Space: The longest journey of the Esa: the “Juice” probe is to go to Jupiter

Space: The longest journey of the Esa: the “Juice” probe is to go to Jupiter

The Esa’s longest journey: the “Juice” probe is to go to Jupiter

the probe "juice" is unpacked at the European Spaceport in French Guiana.  Photo: S. Martin/ESA-CNES-Arianesp

The “Juice” probe is unpacked at the European spaceport in French Guiana. photo

© S. Martin/ESA-CNES-Arianespace/Optique video du CSG/dpa

Is there a chance for further life in our solar system? A new Esa mission wants to investigate this question. After years of preparation, the launch of the Jupiter probe “Juice” is imminent.

He is the giant among our planets. Moons orbiting it are themselves the size of planets. And it is now the target of the most far-reaching mission to date by the European space agency Esa: the gas giant Jupiter and its satellites. Hundreds of millions of kilometers away, the question is whether there could be life on Jupiter’s moons.

For April 13 is the launch of the probe “juice” (Jupiter icy moons Explorer) from the Kourou cosmodrome in French Guiana. With its ten instruments on board, it will then primarily take a look at the large moons, because there is water under a kilometer-thick ice shell. “Three moons have oceans, and they actually have a lot of water,” says mission engineer Angela Dietz from the ESA control center in Darmstadt. This is where the mission, which will cost more than a billion euros, will be controlled in the coming years.

“Europa”, “Kallisto” and “Ganymede” are the moons that the scientists will be heading to from 2031 after the year-long journey of the probe want to look. For all three moons, the researchers assume that there are seas under ice. The conditions for life could be fulfilled there. Scientists assume that you need water, you need energy, you need stability over several million years, as Dietz explains. “”Europa” already has the greatest probability because it is closer to Jupiter, which has more heat and energy.” So, theoretically, there could be life in the ocean there. “We can only examine whether the basics are there,” says Dietz. A direct proof of living beings is not possible.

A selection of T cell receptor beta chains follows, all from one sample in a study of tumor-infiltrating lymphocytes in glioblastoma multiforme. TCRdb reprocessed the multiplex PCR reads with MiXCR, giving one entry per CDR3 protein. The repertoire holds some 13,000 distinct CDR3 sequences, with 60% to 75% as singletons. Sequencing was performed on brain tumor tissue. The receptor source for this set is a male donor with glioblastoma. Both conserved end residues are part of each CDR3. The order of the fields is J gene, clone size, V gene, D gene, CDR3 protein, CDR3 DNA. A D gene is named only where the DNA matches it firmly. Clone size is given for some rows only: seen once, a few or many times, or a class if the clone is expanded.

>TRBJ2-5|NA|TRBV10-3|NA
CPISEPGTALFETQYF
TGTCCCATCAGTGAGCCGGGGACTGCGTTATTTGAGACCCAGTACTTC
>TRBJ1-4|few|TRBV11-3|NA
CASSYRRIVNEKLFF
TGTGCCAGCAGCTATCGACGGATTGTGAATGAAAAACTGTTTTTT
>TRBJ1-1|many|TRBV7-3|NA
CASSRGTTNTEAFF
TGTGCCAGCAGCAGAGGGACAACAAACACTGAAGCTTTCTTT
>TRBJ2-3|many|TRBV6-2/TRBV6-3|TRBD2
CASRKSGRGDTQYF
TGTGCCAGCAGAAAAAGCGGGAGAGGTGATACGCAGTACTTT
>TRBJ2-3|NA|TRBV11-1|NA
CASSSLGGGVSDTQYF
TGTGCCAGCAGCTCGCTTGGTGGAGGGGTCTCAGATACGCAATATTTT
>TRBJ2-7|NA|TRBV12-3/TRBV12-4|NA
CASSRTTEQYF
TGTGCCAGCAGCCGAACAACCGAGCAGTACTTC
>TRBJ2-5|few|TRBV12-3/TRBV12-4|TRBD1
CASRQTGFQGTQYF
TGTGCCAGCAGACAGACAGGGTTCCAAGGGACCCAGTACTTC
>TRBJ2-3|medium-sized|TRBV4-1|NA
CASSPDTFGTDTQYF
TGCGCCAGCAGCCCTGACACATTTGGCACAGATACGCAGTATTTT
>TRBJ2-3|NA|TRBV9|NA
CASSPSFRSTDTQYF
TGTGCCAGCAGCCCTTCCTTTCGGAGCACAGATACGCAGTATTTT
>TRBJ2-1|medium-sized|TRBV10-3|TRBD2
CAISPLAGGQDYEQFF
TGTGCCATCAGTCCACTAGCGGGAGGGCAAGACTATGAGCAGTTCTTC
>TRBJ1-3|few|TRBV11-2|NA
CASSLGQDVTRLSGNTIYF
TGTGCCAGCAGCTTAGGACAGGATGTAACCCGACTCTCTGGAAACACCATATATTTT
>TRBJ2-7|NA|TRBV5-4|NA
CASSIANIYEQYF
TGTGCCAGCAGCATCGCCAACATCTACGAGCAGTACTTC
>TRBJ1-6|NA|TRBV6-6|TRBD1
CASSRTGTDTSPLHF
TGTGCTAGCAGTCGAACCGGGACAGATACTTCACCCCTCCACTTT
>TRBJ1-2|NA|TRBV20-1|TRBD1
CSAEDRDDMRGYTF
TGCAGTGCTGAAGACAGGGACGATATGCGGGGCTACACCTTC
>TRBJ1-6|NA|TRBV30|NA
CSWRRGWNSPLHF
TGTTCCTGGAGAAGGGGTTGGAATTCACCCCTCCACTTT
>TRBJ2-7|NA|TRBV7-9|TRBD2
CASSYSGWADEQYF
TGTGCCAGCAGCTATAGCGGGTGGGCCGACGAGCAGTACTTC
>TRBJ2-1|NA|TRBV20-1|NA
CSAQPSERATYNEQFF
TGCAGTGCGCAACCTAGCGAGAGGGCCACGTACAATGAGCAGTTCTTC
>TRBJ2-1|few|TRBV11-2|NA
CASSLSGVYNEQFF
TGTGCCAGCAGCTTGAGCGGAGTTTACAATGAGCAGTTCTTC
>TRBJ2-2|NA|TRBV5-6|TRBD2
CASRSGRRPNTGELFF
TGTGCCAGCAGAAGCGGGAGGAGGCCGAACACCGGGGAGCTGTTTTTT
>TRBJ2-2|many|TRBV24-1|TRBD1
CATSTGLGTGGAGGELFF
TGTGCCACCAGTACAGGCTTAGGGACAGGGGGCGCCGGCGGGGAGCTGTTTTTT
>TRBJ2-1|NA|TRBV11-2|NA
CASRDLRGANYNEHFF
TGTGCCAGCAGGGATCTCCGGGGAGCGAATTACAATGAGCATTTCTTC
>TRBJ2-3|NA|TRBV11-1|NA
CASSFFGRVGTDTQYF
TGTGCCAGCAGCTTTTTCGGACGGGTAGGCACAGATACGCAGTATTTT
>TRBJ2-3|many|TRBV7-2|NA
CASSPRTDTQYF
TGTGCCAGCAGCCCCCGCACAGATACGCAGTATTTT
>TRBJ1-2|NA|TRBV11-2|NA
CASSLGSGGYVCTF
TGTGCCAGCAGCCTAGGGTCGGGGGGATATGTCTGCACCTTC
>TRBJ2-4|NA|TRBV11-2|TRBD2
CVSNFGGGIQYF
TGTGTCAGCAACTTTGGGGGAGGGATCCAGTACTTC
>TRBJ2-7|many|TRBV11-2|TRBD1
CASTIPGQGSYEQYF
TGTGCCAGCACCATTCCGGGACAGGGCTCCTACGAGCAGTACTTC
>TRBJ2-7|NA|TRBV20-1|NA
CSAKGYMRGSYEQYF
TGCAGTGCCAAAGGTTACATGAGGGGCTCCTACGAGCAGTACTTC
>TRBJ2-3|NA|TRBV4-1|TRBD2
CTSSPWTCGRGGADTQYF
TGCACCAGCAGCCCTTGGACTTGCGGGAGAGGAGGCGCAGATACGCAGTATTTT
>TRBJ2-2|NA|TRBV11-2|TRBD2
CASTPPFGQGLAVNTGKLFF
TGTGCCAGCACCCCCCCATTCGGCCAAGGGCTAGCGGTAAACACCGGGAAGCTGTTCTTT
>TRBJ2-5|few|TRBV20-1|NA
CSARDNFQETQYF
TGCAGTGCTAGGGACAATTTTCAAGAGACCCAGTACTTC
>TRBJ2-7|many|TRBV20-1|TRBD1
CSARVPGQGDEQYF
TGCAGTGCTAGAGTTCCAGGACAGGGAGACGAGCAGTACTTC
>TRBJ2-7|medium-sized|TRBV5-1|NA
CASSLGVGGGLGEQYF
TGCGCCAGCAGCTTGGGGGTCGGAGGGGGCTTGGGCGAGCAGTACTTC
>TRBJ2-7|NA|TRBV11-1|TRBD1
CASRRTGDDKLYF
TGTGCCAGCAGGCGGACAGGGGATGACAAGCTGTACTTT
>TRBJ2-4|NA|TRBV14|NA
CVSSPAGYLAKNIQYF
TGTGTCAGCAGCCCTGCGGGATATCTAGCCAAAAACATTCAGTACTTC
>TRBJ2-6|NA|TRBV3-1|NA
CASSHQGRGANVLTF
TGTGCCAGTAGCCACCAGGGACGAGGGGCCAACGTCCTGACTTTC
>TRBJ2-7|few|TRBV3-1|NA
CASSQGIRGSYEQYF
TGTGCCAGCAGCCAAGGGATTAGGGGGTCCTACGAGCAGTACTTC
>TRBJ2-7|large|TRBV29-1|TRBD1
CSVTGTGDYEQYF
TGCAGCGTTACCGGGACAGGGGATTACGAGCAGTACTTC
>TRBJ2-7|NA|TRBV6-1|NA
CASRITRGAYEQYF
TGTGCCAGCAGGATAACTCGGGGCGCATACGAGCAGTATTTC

Is there life on Jupiter’s moons?

Certain elements that can serve as building blocks for molecules are needed for the emergence of life. “There are chances on “Europa” and “Ganymed”, says Dietz. With the ten instruments, nine from European partners and one from the US space agency Nasa, various investigations are possible, including radar and laser measurements. The radar can also collect data under the ice layer. According to Dietz, you can go up to 19 kilometers through the ice. No such radar was on board on previous NASA missions to Jupiter.

The Institute for Planetary Research at the German Aerospace Center (DLR) in Berlin was also on board with the instruments. The “Gala” laser altimeter (Ganymede Laser Altimeter) is to be used to measure the surface of “Ganymede”, says Hauke ​​Hussmann, who is responsible for the “Gala” experiment. “We scan virtually the entire “Ganymed””. This is important in order to understand the development of the moon. “The second important aspect to be added to the Jovian system is tidal deformation.” The moons would rotate during their orbit around the planets deform.

“The extent of this change over time can tell us whether there is liquid water inside, i.e. whether there is a global ocean on ‘Ganymed’, as model calculations predict,” says Hussmann. With the data and images from the “Janus” camera, in which DLR played a major role, a digital 3D model of the moon, which is completely covered with ice, can later be created.

How can it be that water exists there?

But how is it possible that liquid water should exist hundreds of millions of kilometers away from the sun? “Jupiter, with its enormous mass, has huge tidal forces that it exerts,” says Hussmann. This leads to friction inside the moons and heat is generated as a result. “This is the energy source that plays a significant role in the moons.”

Before the probe can start its work on Jupiter, it still has a long journey ahead of it. After launch, it will unfold its solar panels measuring 85 square meters. Before heading out to the outer solar system, however, it will fly once more around Venus and three times around Earth on its eight-year journey to gain speed.

Probe scheduled to arrive at Jupiter in 2031

According to Dietz, the journey through the asteroid belt between Mars and Jupiter is no problem for the flight. According to the plan, the six-ton ​​probe should arrive at Jupiter in 2031. There “Juice” will fly past the moons. The probe will only fly past “Europa” twice. “The moon is close to Jupiter. Jupiter has a very high level of radiation and gravitational forces are also very strong there,” says Dietz. That is also a question of safety for “Juice”.

Finally, the probe will enter an orbit around Ganymede, the largest of the moons and the only satellite with a magnetic field in the solar system. The probe is expected to crash there in September 2035.


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